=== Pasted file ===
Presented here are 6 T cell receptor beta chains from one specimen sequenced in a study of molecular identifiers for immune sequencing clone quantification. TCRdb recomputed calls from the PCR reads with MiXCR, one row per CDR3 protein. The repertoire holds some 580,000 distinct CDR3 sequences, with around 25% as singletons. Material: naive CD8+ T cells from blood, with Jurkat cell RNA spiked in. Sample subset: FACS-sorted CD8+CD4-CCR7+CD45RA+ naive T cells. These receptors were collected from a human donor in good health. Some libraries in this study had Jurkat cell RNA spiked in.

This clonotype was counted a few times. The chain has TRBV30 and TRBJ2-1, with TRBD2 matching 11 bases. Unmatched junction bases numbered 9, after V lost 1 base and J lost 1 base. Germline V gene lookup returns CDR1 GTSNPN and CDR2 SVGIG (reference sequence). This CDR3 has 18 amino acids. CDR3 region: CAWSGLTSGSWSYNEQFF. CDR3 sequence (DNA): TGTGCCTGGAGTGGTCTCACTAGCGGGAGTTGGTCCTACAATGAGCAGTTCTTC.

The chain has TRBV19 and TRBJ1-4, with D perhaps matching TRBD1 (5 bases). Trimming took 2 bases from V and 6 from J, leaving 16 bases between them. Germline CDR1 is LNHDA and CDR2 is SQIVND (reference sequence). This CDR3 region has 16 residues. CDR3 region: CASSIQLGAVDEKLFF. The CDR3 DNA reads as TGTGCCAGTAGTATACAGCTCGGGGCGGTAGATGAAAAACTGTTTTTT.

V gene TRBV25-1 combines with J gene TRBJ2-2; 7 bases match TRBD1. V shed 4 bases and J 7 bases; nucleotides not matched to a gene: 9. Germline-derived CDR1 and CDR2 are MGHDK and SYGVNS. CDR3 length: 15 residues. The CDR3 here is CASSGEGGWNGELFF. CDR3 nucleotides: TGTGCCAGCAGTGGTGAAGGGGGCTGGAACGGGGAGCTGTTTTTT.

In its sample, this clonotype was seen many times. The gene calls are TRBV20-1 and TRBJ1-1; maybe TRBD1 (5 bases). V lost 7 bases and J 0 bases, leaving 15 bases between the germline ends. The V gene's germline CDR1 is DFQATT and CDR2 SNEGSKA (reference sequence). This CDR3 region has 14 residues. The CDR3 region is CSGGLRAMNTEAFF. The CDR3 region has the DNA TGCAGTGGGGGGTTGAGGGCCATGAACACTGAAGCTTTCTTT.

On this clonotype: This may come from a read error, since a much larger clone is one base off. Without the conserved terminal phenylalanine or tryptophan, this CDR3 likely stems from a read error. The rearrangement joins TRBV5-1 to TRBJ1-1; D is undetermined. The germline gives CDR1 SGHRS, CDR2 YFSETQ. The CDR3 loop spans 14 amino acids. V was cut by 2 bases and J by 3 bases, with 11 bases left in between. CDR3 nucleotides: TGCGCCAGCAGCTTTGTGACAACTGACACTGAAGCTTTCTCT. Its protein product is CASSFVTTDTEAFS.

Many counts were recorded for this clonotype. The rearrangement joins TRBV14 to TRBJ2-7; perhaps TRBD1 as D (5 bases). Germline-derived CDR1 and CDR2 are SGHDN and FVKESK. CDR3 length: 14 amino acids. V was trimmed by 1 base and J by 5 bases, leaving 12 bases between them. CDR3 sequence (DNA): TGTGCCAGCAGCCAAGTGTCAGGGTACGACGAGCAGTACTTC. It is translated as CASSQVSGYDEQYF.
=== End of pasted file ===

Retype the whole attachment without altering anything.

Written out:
Presented here are 6 T cell receptor beta chains from one specimen sequenced in a study of molecular identifiers for immune sequencing clone quantification. TCRdb recomputed calls from the PCR reads with MiXCR, one row per CDR3 protein. The repertoire holds some 580,000 distinct CDR3 sequences, with around 25% as singletons. Material: naive CD8+ T cells from blood, with Jurkat cell RNA spiked in. Sample subset: FACS-sorted CD8+CD4-CCR7+CD45RA+ naive T cells. These receptors were collected from a human donor in good health. Some libraries in this study had Jurkat cell RNA spiked in.

This clonotype was counted a few times. The chain has TRBV30 and TRBJ2-1, with TRBD2 matching 11 bases. Unmatched junction bases numbered 9, after V lost 1 base and J lost 1 base. Germline V gene lookup returns CDR1 GTSNPN and CDR2 SVGIG (reference sequence). This CDR3 has 18 amino acids. CDR3 region: CAWSGLTSGSWSYNEQFF. CDR3 sequence (DNA): TGTGCCTGGAGTGGTCTCACTAGCGGGAGTTGGTCCTACAATGAGCAGTTCTTC.

The chain has TRBV19 and TRBJ1-4, with D perhaps matching TRBD1 (5 bases). Trimming took 2 bases from V and 6 from J, leaving 16 bases between them. Germline CDR1 is LNHDA and CDR2 is SQIVND (reference sequence). This CDR3 region has 16 residues. CDR3 region: CASSIQLGAVDEKLFF. The CDR3 DNA reads as TGTGCCAGTAGTATACAGCTCGGGGCGGTAGATGAAAAACTGTTTTTT.

V gene TRBV25-1 combines with J gene TRBJ2-2; 7 bases match TRBD1. V shed 4 bases and J 7 bases; nucleotides not matched to a gene: 9. Germline-derived CDR1 and CDR2 are MGHDK and SYGVNS. CDR3 length: 15 residues. The CDR3 here is CASSGEGGWNGELFF. CDR3 nucleotides: TGTGCCAGCAGTGGTGAAGGGGGCTGGAACGGGGAGCTGTTTTTT.

In its sample, this clonotype was seen many times. The gene calls are TRBV20-1 and TRBJ1-1; maybe TRBD1 (5 bases). V lost 7 bases and J 0 bases, leaving 15 bases between the germline ends. The V gene's germline CDR1 is DFQATT and CDR2 SNEGSKA (reference sequence). This CDR3 region has 14 residues. The CDR3 region is CSGGLRAMNTEAFF. The CDR3 region has the DNA TGCAGTGGGGGGTTGAGGGCCATGAACACTGAAGCTTTCTTT.

On this clonotype: This may come from a read error, since a much larger clone is one base off. Without the conserved terminal phenylalanine or tryptophan, this CDR3 likely stems from a read error. The rearrangement joins TRBV5-1 to TRBJ1-1; D is undetermined. The germline gives CDR1 SGHRS, CDR2 YFSETQ. The CDR3 loop spans 14 amino acids. V was cut by 2 bases and J by 3 bases, with 11 bases left in between. CDR3 nucleotides: TGCGCCAGCAGCTTTGTGACAACTGACACTGAAGCTTTCTCT. Its protein product is CASSFVTTDTEAFS.

Many counts were recorded for this clonotype. The rearrangement joins TRBV14 to TRBJ2-7; perhaps TRBD1 as D (5 bases). Germline-derived CDR1 and CDR2 are SGHDN and FVKESK. CDR3 length: 14 amino acids. V was trimmed by 1 base and J by 5 bases, leaving 12 bases between them. CDR3 sequence (DNA): TGTGCCAGCAGCCAAGTGTCAGGGTACGACGAGCAGTACTTC. It is translated as CASSQVSGYDEQYF.